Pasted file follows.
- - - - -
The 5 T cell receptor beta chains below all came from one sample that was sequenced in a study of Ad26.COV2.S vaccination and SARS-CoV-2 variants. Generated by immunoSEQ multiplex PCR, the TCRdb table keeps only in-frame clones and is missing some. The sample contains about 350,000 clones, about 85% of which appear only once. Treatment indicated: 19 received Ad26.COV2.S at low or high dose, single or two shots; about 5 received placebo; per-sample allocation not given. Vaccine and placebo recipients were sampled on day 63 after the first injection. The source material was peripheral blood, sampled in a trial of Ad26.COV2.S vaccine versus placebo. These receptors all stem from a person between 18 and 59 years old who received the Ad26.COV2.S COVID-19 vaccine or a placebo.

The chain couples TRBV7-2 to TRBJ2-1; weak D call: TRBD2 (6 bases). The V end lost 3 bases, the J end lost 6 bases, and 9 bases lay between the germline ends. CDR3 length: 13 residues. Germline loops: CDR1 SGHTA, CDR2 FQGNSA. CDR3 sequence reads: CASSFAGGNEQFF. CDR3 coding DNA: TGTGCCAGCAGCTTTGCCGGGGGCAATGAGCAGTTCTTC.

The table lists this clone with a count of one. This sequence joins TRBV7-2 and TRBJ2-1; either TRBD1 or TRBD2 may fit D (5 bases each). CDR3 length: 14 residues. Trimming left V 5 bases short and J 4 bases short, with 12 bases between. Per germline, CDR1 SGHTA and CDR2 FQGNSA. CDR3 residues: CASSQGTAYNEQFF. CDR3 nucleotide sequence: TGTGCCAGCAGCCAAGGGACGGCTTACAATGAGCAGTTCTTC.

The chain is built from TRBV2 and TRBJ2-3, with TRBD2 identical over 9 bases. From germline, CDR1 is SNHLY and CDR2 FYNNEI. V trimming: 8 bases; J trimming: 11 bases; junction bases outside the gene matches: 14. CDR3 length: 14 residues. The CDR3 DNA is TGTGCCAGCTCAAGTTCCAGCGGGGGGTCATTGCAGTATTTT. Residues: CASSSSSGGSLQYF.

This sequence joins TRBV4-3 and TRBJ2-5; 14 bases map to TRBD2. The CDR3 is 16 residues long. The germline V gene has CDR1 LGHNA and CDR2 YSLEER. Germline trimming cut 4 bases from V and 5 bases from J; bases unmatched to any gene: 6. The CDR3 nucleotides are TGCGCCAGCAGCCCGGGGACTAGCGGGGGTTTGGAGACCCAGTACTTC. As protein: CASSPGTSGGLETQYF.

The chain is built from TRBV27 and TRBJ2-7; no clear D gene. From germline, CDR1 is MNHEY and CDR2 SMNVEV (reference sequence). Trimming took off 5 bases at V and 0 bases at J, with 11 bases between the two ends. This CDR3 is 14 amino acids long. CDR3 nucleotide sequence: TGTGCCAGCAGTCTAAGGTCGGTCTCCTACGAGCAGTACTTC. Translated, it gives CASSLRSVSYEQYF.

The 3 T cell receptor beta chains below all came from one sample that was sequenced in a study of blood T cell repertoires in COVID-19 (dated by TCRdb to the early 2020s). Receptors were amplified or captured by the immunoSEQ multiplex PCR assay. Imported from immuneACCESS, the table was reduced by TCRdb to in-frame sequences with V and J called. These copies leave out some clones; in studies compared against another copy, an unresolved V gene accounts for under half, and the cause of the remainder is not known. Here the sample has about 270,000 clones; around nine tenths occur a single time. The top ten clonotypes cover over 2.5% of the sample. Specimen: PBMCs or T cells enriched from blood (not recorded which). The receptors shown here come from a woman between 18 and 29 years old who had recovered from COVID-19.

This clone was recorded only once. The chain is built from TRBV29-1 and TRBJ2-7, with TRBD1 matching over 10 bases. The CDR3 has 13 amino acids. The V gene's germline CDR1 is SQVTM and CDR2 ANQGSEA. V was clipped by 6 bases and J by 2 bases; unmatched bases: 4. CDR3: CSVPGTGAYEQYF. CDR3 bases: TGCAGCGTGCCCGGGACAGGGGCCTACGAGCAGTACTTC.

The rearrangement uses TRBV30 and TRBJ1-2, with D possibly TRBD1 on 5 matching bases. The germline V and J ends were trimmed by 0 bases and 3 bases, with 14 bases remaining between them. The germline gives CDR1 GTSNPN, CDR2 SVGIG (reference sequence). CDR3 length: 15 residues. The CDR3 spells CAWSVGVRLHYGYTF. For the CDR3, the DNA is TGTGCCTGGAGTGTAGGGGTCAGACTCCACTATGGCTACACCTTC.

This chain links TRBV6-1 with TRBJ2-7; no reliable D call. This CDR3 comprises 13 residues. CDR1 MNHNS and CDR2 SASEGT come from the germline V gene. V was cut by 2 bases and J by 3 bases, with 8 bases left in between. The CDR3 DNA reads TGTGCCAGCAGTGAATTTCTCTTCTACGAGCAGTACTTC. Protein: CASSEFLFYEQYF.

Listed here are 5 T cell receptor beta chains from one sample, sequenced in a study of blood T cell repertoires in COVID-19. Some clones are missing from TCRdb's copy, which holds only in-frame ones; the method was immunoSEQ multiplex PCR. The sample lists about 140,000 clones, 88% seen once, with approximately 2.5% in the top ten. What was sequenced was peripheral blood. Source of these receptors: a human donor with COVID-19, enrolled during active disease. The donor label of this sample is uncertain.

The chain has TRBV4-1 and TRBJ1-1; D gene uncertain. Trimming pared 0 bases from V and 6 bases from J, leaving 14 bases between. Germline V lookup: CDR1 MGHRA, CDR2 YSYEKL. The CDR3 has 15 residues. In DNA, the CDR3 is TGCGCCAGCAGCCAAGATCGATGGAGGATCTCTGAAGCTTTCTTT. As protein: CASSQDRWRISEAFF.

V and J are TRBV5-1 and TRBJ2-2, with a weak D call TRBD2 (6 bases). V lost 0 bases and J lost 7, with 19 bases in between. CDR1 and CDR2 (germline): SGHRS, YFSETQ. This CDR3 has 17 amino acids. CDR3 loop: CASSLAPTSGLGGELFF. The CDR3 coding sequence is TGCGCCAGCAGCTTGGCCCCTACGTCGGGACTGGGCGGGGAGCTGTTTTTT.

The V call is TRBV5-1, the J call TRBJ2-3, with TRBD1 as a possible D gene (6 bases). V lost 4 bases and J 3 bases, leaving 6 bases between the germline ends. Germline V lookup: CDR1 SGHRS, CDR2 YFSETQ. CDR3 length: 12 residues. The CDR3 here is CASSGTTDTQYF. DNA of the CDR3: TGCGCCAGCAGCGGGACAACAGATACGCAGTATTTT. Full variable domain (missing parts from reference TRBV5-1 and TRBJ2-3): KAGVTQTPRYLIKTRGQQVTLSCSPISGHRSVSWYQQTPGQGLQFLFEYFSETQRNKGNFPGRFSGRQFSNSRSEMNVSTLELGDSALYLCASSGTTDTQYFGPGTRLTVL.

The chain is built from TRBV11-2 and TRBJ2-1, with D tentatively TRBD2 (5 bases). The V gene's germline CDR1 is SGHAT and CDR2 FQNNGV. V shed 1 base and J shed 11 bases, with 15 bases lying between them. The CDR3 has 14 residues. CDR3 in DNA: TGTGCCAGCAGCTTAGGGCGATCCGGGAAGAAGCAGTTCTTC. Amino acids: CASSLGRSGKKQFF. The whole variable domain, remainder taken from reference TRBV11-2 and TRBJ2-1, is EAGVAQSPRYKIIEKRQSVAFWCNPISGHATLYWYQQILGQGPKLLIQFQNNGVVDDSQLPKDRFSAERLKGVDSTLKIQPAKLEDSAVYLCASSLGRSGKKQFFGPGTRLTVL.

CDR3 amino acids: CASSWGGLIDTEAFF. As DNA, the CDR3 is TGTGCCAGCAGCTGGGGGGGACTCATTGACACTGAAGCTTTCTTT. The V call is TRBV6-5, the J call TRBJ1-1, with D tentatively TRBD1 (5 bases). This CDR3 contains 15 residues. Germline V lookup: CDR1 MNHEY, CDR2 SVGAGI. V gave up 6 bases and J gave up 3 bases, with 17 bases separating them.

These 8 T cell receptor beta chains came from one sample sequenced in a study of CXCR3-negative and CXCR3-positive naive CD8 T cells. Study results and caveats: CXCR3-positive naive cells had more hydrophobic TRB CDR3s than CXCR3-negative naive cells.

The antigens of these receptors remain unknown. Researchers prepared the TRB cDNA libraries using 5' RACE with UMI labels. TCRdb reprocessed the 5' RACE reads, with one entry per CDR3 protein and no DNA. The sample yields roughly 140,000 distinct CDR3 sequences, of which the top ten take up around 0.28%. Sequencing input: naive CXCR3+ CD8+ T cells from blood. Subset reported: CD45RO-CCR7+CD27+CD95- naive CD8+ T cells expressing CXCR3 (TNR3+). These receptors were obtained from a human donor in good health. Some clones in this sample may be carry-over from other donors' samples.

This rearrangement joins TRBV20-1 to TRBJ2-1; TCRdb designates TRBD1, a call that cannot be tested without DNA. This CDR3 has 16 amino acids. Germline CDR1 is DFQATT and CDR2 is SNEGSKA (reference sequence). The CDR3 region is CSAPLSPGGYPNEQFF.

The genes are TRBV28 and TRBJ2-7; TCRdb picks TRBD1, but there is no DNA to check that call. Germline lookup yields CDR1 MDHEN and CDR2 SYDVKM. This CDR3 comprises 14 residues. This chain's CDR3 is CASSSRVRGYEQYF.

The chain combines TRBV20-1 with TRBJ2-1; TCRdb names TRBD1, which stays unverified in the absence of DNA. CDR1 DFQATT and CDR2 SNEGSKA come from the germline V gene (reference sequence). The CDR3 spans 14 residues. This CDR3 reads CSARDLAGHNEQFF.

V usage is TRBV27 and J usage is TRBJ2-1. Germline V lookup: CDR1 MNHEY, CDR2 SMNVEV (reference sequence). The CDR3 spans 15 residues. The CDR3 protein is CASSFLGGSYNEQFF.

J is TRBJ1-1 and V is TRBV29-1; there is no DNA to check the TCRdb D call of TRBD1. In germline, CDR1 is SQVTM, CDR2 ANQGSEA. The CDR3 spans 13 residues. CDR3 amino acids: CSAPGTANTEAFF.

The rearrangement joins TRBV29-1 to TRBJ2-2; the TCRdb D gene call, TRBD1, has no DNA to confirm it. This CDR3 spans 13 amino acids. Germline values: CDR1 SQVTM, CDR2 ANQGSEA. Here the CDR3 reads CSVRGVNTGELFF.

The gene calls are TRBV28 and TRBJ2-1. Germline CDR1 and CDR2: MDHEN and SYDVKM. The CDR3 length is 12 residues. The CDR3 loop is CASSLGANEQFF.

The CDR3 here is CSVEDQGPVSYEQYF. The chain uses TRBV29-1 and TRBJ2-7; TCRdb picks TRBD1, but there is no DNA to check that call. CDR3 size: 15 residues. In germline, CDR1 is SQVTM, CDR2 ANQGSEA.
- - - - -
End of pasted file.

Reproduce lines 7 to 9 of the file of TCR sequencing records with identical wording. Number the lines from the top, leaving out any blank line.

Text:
The 3 T cell receptor beta chains below all came from one sample that was sequenced in a study of blood T cell repertoires in COVID-19 (dated by TCRdb to the early 2020s). Receptors were amplified or captured by the immunoSEQ multiplex PCR assay. Imported from immuneACCESS, the table was reduced by TCRdb to in-frame sequences with V and J called. These copies leave out some clones; in studies compared against another copy, an unresolved V gene accounts for under half, and the cause of the remainder is not known. Here the sample has about 270,000 clones; around nine tenths occur a single time. The top ten clonotypes cover over 2.5% of the sample. Specimen: PBMCs or T cells enriched from blood (not recorded which). The receptors shown here come from a woman between 18 and 29 years old who had recovered from COVID-19.

This clone was recorded only once. The chain is built from TRBV29-1 and TRBJ2-7, with TRBD1 matching over 10 bases. The CDR3 has 13 amino acids. The V gene's germline CDR1 is SQVTM and CDR2 ANQGSEA. V was clipped by 6 bases and J by 2 bases; unmatched bases: 4. CDR3: CSVPGTGAYEQYF. CDR3 bases: TGCAGCGTGCCCGGGACAGGGGCCTACGAGCAGTACTTC.

The rearrangement uses TRBV30 and TRBJ1-2, with D possibly TRBD1 on 5 matching bases. The germline V and J ends were trimmed by 0 bases and 3 bases, with 14 bases remaining between them. The germline gives CDR1 GTSNPN, CDR2 SVGIG (reference sequence). CDR3 length: 15 residues. The CDR3 spells CAWSVGVRLHYGYTF. For the CDR3, the DNA is TGTGCCTGGAGTGTAGGGGTCAGACTCCACTATGGCTACACCTTC.